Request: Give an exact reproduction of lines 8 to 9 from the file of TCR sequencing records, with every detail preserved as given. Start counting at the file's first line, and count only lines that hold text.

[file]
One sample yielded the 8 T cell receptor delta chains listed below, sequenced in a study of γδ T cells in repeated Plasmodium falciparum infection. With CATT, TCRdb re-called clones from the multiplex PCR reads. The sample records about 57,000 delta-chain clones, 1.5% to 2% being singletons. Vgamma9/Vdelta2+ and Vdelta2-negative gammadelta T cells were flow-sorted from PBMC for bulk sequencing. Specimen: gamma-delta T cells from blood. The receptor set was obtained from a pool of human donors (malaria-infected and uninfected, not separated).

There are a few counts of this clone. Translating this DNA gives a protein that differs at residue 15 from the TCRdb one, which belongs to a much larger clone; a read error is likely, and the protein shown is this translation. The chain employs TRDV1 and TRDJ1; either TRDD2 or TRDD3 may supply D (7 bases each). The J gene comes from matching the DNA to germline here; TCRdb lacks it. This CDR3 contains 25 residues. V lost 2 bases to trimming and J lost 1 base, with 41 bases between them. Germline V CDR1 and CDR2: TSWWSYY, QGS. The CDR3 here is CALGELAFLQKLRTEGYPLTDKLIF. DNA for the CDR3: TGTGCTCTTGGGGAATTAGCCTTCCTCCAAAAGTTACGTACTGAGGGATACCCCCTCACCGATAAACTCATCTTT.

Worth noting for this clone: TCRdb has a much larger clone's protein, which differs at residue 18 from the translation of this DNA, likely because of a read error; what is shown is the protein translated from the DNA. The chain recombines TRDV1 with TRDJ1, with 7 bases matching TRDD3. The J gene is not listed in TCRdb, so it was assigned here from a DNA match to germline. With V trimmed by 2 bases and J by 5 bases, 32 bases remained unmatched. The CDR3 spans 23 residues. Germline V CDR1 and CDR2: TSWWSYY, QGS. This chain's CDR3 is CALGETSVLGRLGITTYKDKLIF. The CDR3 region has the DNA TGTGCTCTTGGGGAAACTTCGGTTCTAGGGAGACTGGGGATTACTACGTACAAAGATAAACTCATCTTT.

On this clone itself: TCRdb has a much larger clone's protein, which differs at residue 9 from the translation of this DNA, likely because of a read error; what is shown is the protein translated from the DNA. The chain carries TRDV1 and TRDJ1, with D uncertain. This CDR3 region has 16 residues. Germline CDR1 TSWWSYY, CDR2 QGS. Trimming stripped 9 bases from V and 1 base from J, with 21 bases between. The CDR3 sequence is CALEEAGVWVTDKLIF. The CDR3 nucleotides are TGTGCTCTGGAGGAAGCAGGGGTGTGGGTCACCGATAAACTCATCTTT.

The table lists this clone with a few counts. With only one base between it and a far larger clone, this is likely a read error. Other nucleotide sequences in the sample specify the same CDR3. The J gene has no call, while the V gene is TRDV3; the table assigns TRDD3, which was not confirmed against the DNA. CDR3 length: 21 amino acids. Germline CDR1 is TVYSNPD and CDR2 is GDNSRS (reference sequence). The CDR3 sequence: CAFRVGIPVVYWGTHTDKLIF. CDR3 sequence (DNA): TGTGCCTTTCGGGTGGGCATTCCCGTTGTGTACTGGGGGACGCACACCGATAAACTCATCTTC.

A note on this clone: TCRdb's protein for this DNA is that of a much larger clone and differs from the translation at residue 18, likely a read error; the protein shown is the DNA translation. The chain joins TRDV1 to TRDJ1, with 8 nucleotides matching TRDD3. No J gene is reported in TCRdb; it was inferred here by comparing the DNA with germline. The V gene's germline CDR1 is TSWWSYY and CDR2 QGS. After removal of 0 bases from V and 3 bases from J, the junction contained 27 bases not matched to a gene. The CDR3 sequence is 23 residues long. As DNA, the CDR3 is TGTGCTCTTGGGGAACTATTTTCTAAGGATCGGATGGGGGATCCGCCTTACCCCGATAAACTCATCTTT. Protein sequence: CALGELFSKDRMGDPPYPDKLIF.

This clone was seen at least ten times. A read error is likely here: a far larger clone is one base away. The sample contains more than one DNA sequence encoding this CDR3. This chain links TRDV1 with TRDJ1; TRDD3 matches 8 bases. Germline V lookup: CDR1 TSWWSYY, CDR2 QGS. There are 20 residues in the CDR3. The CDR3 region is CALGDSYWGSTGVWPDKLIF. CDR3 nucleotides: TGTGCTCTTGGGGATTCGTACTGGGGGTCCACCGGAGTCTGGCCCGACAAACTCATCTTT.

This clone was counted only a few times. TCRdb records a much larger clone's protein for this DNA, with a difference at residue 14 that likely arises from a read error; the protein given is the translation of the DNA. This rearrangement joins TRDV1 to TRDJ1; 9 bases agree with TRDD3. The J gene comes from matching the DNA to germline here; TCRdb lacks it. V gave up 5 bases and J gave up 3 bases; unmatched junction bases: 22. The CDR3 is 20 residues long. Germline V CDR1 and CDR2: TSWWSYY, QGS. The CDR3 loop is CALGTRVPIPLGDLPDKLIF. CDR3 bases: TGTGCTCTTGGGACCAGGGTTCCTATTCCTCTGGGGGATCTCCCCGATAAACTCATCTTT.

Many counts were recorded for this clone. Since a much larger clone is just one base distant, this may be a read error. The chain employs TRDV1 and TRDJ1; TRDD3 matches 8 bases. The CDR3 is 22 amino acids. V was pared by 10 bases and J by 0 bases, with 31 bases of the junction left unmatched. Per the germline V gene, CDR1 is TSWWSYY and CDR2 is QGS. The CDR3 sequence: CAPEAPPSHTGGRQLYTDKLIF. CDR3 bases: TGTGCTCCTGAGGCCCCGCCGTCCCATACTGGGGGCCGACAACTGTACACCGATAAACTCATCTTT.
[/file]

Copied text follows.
This clone was counted only a few times. TCRdb records a much larger clone's protein for this DNA, with a difference at residue 14 that likely arises from a read error; the protein given is the translation of the DNA. This rearrangement joins TRDV1 to TRDJ1; 9 bases agree with TRDD3. The J gene comes from matching the DNA to germline here; TCRdb lacks it. V gave up 5 bases and J gave up 3 bases; unmatched junction bases: 22. The CDR3 is 20 residues long. Germline V CDR1 and CDR2: TSWWSYY, QGS. The CDR3 loop is CALGTRVPIPLGDLPDKLIF. CDR3 bases: TGTGCTCTTGGGACCAGGGTTCCTATTCCTCTGGGGGATCTCCCCGATAAACTCATCTTT.

Many counts were recorded for this clone. Since a much larger clone is just one base distant, this may be a read error. The chain employs TRDV1 and TRDJ1; TRDD3 matches 8 bases. The CDR3 is 22 amino acids. V was pared by 10 bases and J by 0 bases, with 31 bases of the junction left unmatched. Per the germline V gene, CDR1 is TSWWSYY and CDR2 is QGS. The CDR3 sequence: CAPEAPPSHTGGRQLYTDKLIF. CDR3 bases: TGTGCTCCTGAGGCCCCGCCGTCCCATACTGGGGGCCGACAACTGTACACCGATAAACTCATCTTT.